Types of Evaluation

Health Promotion vs Instructional Design Evaluation
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A number of years ago, I was lucky enough to conduct a needs assessment looking at how asthma was addressed in primary schools.  To guide me I used ‘Program Management Guidelines for Health Promotion’ put together by NSW Health Dept.  It had the familiar components of many evaluation models:  needs assessment, planning, implementation and evaluation, but also added a component of sustainability (surprisingly absent from many Instructional Design (ID) models).  Health promotion programs can span different settings, and emphasis is on population groups and collaboration across organisations, professions, community groups.  A course could just be one component of a program.
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ID is about courses of instruction (of course!) and to me it differs in that it is likely to be used within a single organisation, concentrating on a program area or course within that organisation, and is focused on the individual.
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This requires a reorientation of my concept and experience of evaluation.
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Using An Instructional Design Model
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I have chosen to use Reeves and Hegberg ID model for my evaluation project.  It has 6 components:
1. Review
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2. Needs Assessment
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3. Formative Evaluation
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3. Effectiveness Evaluation
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4. Impact Evaluation
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5. Maintenance Evaluation
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Each of these components has a specific purpose and has corresponding activities, procedures and tools which are appropriate to each component (some of which were highlighted by Duginan in my last post).  My evaluation project will be specifically looking at the  formative evaluation aspect of this ID model.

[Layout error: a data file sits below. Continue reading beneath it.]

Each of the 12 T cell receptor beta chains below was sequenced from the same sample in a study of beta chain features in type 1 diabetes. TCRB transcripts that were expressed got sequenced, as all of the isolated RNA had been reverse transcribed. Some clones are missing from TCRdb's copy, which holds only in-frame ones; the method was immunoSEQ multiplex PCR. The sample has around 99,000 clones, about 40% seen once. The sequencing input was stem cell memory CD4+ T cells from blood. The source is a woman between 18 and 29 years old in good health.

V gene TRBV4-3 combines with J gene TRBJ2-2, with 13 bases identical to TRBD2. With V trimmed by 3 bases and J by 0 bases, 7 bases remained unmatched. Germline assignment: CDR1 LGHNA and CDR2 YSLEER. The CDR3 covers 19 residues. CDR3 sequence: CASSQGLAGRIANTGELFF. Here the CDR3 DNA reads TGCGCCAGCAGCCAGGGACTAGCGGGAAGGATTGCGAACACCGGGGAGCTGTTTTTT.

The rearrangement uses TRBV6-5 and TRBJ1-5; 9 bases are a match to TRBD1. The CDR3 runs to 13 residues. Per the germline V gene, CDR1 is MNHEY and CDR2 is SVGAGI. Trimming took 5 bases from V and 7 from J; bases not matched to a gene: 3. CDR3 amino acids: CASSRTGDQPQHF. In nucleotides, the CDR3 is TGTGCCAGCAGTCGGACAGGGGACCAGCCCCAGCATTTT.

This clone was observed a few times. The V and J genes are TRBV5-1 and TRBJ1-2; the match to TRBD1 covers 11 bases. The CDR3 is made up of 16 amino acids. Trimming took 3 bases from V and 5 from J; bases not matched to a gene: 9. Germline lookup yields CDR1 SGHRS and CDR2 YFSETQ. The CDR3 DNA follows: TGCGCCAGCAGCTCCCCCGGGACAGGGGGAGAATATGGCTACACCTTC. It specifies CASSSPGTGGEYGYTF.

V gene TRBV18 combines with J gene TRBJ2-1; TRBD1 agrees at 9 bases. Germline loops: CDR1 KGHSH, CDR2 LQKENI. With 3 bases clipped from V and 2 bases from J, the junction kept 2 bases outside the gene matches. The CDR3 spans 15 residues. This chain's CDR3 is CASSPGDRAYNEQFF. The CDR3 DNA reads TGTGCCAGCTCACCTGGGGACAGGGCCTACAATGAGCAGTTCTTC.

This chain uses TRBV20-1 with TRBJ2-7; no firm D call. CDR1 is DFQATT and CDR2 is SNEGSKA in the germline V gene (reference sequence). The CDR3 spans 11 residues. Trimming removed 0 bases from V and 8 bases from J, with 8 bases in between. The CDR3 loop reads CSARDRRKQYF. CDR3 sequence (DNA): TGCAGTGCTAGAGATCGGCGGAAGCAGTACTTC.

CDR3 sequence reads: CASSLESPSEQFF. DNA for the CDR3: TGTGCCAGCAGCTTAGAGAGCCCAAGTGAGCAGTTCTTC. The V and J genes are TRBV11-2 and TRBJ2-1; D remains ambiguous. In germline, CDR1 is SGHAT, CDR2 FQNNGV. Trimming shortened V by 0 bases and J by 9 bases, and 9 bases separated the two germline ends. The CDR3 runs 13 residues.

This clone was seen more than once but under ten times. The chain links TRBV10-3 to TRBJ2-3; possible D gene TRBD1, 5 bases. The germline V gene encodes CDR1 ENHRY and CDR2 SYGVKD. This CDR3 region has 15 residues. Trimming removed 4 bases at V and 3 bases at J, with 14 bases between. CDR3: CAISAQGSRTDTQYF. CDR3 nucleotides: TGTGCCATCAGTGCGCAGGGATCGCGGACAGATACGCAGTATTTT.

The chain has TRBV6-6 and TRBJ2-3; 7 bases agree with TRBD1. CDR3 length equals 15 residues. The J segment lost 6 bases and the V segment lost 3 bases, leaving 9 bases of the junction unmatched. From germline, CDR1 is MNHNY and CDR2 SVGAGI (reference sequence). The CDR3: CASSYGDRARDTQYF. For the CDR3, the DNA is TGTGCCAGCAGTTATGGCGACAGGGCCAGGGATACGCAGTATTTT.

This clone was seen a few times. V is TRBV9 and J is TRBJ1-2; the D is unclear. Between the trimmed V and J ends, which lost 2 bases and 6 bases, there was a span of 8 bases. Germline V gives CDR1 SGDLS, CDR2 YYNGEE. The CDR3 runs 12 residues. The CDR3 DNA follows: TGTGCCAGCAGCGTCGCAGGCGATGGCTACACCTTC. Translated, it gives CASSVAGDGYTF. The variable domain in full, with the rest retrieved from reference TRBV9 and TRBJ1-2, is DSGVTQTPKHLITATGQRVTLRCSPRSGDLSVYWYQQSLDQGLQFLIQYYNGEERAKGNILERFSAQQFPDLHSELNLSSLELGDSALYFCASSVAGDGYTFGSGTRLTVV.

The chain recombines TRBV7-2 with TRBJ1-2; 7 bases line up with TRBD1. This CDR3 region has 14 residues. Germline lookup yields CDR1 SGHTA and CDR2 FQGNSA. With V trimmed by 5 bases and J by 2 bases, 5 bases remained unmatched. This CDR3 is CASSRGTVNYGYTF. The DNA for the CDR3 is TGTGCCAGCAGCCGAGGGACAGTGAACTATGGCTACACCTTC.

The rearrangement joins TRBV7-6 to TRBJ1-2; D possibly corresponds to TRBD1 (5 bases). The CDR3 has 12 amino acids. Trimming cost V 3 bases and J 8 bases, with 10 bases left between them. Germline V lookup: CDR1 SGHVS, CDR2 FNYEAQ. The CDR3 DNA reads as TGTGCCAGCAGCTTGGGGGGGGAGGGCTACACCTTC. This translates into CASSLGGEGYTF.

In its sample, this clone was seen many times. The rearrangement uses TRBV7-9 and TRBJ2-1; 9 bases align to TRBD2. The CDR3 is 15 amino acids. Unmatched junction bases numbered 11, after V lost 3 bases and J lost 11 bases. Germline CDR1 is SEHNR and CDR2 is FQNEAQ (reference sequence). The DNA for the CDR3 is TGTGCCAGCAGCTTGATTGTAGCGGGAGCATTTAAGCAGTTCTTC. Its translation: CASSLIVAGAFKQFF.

Formative Evaluation

It is not often that a course is spot on the  first time it is created.  The purpose of formative evaluation is to improve a course, ensuring that the kinks and bugs are ironed out before the final version.  Ideally it should happen early in the piece (and not only once) so that information can be fed back into the process.  Formative evaluation activities overarch the areas of program design, planning, development and implementation.

Reeves and Hedberg (2003) highlight the main factors associated with formative evaluation and associated questions to consider:

  • Functionality:  does the product work as designed?
  • Usability:            can the intended learners actually use the program?
  • Appeal:                do they like it?
  • Effectiveness:   did they learn anything?

Each of these factors can be broken down again depending on what is to be evaluated.  For example useability may include features of the interface such as the speed of loading, how it looks and ease of getting around etc.

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2 Responses

  1. Sandra this is an excellent post about the types of evaluation, in particular formative evaluation. This type of evaluation is included in Tom Reeves’ evaluation model for instructional design – I don’t think it is an ID model as such unlike ADDIE. In Reeves and Hedberg (2003) they refer to evaluation functions which you have listed. Likewise, I prefer to think of them as types of evaluation – though I guess by calling them functions it helps us to understand how they are used. You are so right in saying that formative evaluation occurs all through the phases and should be done more than once. Otherwise, how can the course or product be deemed ‘good enough’ to be foisted on students? Though this is what we tend to do in the interests of time which is actually not a particularly sustainable model of working because it ends up taking more time to fix up the ‘bugs’. Do you agree?

  2. Yes I agree Bronwyn. Better to spend the time in the planning phase (encompassing formative evalutation) rather than as what is often done instead, jumping quickly to implementation. However evaluation is often in the face of time and budget constraints which puts pressure on the process. A management structure that understands and values evaluation is pretty important, otherwise it can become just a tick box exercise.

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